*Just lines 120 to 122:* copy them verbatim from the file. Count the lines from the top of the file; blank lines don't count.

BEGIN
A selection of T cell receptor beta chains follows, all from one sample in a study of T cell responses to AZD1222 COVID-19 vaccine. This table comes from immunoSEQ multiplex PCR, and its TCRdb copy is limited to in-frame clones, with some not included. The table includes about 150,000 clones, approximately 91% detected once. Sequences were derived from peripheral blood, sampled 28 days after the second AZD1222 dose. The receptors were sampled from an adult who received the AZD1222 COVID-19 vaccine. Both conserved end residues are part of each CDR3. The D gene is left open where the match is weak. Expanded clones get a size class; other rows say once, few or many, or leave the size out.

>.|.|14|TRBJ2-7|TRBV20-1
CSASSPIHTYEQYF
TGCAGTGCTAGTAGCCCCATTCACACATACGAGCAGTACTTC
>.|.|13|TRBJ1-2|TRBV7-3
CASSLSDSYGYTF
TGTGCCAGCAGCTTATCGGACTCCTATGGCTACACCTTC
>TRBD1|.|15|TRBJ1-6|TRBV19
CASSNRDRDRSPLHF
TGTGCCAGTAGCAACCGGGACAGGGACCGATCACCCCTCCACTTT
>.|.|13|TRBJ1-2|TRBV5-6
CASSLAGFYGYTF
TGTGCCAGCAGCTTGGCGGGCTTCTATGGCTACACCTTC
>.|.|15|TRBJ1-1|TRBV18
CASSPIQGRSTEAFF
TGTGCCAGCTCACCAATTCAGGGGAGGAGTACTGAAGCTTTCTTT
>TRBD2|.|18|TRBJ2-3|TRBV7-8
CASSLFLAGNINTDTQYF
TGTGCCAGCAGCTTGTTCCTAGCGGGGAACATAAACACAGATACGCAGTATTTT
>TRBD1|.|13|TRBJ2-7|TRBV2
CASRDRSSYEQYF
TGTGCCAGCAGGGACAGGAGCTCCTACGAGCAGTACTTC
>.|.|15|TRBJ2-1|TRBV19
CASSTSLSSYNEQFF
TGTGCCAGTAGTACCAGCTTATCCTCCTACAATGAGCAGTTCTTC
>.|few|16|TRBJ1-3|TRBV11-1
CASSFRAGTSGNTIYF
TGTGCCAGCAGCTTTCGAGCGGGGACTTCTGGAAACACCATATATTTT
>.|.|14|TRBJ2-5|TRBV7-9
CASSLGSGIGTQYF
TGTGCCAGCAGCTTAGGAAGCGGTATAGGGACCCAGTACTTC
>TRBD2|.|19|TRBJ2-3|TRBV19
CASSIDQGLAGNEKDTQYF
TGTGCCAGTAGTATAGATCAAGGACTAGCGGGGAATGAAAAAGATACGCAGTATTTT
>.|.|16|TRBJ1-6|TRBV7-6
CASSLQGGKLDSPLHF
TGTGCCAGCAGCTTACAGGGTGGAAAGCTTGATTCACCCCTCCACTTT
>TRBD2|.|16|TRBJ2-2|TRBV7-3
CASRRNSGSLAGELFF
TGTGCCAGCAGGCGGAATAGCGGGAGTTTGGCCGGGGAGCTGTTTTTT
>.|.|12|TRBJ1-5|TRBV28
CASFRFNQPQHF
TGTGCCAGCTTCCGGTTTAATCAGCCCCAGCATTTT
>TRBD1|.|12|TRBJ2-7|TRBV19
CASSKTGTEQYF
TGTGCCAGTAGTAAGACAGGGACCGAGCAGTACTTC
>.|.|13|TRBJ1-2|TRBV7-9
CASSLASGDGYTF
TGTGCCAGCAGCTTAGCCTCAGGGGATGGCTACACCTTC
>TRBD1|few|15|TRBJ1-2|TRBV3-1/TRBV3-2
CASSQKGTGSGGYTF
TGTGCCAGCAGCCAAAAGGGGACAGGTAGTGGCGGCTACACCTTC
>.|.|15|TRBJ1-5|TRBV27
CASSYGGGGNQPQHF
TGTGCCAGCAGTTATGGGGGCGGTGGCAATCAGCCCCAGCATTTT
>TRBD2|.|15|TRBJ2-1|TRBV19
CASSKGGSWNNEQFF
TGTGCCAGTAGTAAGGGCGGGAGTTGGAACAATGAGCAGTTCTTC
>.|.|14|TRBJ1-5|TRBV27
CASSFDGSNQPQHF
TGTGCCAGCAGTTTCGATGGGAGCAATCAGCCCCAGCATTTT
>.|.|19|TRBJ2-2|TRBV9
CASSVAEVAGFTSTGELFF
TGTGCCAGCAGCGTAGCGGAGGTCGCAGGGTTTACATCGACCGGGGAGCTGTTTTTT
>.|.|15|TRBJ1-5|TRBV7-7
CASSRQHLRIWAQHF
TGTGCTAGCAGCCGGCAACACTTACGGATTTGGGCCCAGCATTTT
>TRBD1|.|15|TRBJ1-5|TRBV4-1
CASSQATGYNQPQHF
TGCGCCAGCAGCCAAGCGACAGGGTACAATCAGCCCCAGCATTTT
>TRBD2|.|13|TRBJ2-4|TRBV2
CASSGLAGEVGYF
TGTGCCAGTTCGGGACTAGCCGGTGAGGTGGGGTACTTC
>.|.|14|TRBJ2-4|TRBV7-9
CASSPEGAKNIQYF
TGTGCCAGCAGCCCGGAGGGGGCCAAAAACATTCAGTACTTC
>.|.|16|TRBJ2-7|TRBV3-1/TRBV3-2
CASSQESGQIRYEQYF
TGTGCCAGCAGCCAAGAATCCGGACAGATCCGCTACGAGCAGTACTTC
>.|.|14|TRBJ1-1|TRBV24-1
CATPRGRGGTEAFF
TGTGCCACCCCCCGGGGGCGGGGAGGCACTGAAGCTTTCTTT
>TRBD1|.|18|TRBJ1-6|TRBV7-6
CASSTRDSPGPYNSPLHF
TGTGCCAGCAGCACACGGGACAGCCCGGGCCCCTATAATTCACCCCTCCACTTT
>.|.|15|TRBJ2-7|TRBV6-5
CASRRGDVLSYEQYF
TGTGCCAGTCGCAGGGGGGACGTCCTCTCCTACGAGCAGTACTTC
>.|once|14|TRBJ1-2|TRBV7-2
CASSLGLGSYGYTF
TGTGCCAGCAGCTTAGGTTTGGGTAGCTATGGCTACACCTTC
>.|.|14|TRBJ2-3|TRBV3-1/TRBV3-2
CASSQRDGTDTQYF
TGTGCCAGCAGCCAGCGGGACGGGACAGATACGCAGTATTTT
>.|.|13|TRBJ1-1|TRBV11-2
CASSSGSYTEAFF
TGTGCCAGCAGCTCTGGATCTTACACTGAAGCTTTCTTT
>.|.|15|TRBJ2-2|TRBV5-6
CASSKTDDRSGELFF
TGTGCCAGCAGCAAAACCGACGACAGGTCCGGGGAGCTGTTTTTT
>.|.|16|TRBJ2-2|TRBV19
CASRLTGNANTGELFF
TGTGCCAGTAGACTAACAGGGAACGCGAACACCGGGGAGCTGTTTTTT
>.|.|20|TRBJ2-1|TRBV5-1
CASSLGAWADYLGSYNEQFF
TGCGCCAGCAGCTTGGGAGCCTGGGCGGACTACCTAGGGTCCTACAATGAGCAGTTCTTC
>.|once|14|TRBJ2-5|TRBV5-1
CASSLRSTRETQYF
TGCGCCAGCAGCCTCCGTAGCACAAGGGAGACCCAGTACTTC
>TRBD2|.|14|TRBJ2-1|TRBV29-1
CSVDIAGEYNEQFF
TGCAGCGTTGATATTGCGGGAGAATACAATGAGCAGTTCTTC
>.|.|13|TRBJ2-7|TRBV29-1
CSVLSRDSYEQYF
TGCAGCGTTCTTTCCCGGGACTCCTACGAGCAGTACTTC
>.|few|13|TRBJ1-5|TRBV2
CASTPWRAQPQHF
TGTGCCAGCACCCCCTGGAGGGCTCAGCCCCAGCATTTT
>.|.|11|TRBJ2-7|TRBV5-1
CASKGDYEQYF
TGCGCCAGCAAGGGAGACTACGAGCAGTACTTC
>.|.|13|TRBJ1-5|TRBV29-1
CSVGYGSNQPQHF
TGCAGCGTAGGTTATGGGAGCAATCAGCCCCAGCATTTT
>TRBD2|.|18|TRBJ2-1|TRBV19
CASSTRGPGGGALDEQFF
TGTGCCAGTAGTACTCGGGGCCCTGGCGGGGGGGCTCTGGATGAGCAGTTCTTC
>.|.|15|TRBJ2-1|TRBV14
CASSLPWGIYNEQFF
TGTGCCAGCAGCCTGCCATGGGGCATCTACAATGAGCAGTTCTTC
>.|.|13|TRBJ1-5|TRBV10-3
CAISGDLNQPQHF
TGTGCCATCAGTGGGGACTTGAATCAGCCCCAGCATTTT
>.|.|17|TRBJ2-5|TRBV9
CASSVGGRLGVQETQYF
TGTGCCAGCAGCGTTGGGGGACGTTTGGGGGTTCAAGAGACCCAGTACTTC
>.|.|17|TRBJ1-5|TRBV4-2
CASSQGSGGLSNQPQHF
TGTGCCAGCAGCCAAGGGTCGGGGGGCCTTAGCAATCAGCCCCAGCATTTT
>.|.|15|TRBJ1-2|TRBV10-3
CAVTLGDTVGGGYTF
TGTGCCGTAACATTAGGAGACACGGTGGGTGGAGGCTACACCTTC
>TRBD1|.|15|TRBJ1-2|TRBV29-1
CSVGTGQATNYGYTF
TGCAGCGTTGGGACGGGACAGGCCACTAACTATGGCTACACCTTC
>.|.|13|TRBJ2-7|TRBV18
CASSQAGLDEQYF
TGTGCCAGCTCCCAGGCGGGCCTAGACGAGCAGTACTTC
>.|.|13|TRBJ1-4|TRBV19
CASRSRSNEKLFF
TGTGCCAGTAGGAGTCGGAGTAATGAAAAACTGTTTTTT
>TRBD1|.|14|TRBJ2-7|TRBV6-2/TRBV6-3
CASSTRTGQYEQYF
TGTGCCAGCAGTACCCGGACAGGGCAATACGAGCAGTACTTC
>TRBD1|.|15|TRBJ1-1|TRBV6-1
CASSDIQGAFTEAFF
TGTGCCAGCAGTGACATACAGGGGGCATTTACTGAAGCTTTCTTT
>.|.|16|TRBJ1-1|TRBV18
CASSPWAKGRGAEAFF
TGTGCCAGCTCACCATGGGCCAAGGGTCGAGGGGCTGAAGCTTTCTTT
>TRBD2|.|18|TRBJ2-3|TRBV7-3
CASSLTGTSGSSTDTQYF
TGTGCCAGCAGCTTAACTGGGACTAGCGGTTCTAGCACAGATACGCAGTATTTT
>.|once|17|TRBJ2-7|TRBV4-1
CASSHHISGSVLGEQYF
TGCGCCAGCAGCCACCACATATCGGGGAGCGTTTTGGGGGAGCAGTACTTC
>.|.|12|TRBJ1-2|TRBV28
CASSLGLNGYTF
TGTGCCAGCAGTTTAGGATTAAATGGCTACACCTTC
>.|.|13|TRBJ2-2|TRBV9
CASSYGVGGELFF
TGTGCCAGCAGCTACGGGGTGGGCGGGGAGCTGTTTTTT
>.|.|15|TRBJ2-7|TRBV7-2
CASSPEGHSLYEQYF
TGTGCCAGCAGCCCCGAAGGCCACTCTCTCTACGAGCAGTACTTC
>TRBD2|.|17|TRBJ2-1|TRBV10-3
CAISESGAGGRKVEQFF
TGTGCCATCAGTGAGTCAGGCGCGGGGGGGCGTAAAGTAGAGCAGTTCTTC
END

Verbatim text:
CASKGDYEQYF
TGCGCCAGCAAGGGAGACTACGAGCAGTACTTC
>.|.|13|TRBJ1-5|TRBV29-1